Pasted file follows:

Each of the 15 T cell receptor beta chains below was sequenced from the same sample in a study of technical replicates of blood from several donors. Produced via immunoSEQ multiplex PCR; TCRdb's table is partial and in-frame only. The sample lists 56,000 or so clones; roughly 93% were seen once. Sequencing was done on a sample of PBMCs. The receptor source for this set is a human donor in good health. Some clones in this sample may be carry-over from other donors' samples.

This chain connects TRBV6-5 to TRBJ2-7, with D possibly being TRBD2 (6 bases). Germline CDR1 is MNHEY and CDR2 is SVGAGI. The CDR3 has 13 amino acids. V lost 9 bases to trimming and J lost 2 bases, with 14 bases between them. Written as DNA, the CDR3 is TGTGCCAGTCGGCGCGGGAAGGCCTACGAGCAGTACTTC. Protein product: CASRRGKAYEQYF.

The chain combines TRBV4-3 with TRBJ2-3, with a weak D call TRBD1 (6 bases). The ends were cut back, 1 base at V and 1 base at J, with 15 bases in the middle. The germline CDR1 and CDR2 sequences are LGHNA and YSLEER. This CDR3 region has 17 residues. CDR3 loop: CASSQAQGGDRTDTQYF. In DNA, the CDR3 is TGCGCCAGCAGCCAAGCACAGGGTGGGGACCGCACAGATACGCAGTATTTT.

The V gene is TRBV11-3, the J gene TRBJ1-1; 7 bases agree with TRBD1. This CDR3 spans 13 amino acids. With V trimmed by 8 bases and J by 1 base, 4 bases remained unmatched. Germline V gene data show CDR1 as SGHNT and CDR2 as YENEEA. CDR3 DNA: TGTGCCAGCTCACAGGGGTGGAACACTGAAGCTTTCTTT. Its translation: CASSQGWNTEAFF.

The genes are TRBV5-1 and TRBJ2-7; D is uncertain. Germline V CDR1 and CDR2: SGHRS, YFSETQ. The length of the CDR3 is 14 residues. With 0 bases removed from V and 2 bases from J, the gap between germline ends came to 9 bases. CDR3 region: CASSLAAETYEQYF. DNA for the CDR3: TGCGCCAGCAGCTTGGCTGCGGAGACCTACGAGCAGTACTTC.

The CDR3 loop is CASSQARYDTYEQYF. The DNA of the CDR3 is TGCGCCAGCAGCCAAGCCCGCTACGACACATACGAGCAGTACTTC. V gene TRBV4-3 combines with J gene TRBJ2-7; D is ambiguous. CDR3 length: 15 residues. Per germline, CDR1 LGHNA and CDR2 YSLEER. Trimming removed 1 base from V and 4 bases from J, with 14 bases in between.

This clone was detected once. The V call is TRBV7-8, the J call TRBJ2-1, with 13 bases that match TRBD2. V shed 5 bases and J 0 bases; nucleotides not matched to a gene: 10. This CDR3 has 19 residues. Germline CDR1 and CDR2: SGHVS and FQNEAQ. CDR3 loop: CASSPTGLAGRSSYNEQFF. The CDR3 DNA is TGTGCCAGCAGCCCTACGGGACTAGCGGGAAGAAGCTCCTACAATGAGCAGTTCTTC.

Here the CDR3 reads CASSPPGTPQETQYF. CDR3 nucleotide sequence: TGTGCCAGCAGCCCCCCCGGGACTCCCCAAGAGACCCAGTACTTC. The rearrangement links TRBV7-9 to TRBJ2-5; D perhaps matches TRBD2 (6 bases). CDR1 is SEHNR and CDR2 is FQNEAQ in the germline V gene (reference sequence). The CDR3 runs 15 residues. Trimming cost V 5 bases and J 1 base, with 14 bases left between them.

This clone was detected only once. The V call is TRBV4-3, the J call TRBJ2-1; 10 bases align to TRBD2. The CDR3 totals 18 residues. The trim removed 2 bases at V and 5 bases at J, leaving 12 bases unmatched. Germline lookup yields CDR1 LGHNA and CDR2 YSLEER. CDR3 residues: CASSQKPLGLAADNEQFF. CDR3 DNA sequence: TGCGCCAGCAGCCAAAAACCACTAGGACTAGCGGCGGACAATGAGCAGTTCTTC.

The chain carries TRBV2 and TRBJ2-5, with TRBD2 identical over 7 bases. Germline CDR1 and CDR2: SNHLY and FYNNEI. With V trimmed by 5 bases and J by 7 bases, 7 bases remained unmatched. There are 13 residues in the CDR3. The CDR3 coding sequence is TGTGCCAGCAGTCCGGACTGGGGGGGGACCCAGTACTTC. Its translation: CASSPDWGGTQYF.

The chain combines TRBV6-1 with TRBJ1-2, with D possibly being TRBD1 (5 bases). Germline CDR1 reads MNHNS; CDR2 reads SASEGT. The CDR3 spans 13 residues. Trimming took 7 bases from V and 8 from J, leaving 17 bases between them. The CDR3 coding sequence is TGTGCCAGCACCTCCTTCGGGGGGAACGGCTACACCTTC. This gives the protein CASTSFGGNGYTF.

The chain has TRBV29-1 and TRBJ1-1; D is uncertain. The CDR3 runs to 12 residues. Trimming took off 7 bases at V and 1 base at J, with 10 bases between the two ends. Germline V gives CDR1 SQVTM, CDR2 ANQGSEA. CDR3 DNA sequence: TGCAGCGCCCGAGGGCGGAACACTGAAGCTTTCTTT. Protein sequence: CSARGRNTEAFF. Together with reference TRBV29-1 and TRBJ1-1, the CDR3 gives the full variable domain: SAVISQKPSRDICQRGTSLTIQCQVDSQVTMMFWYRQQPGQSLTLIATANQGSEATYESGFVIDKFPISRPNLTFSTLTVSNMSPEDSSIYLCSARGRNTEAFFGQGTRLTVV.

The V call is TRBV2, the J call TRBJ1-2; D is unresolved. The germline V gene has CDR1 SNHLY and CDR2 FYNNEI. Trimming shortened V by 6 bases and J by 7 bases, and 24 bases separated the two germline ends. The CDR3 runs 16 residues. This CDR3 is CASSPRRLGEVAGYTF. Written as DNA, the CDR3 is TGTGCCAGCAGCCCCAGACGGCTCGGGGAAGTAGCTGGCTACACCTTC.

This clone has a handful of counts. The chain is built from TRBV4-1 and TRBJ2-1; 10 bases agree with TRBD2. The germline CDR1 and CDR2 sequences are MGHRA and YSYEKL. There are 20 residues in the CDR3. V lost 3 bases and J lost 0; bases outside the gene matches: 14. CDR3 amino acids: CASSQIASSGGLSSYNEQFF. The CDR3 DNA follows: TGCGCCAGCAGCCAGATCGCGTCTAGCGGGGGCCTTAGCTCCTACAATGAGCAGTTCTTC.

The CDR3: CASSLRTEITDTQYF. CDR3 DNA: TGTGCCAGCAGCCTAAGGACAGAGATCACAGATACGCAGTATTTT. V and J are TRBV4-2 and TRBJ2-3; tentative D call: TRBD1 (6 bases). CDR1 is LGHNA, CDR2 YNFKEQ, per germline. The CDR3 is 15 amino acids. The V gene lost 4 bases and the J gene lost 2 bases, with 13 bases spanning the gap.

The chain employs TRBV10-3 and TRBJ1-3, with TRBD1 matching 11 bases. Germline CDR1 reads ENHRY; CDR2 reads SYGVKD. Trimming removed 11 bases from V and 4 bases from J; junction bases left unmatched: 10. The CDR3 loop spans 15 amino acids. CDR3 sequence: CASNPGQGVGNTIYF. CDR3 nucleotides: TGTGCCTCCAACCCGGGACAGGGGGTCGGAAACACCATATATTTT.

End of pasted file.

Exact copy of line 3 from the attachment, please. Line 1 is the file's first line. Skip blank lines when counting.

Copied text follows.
The chain combines TRBV4-3 with TRBJ2-3, with a weak D call TRBD1 (6 bases). The ends were cut back, 1 base at V and 1 base at J, with 15 bases in the middle. The germline CDR1 and CDR2 sequences are LGHNA and YSLEER. This CDR3 region has 17 residues. CDR3 loop: CASSQAQGGDRTDTQYF. In DNA, the CDR3 is TGCGCCAGCAGCCAAGCACAGGGTGGGGACCGCACAGATACGCAGTATTTT.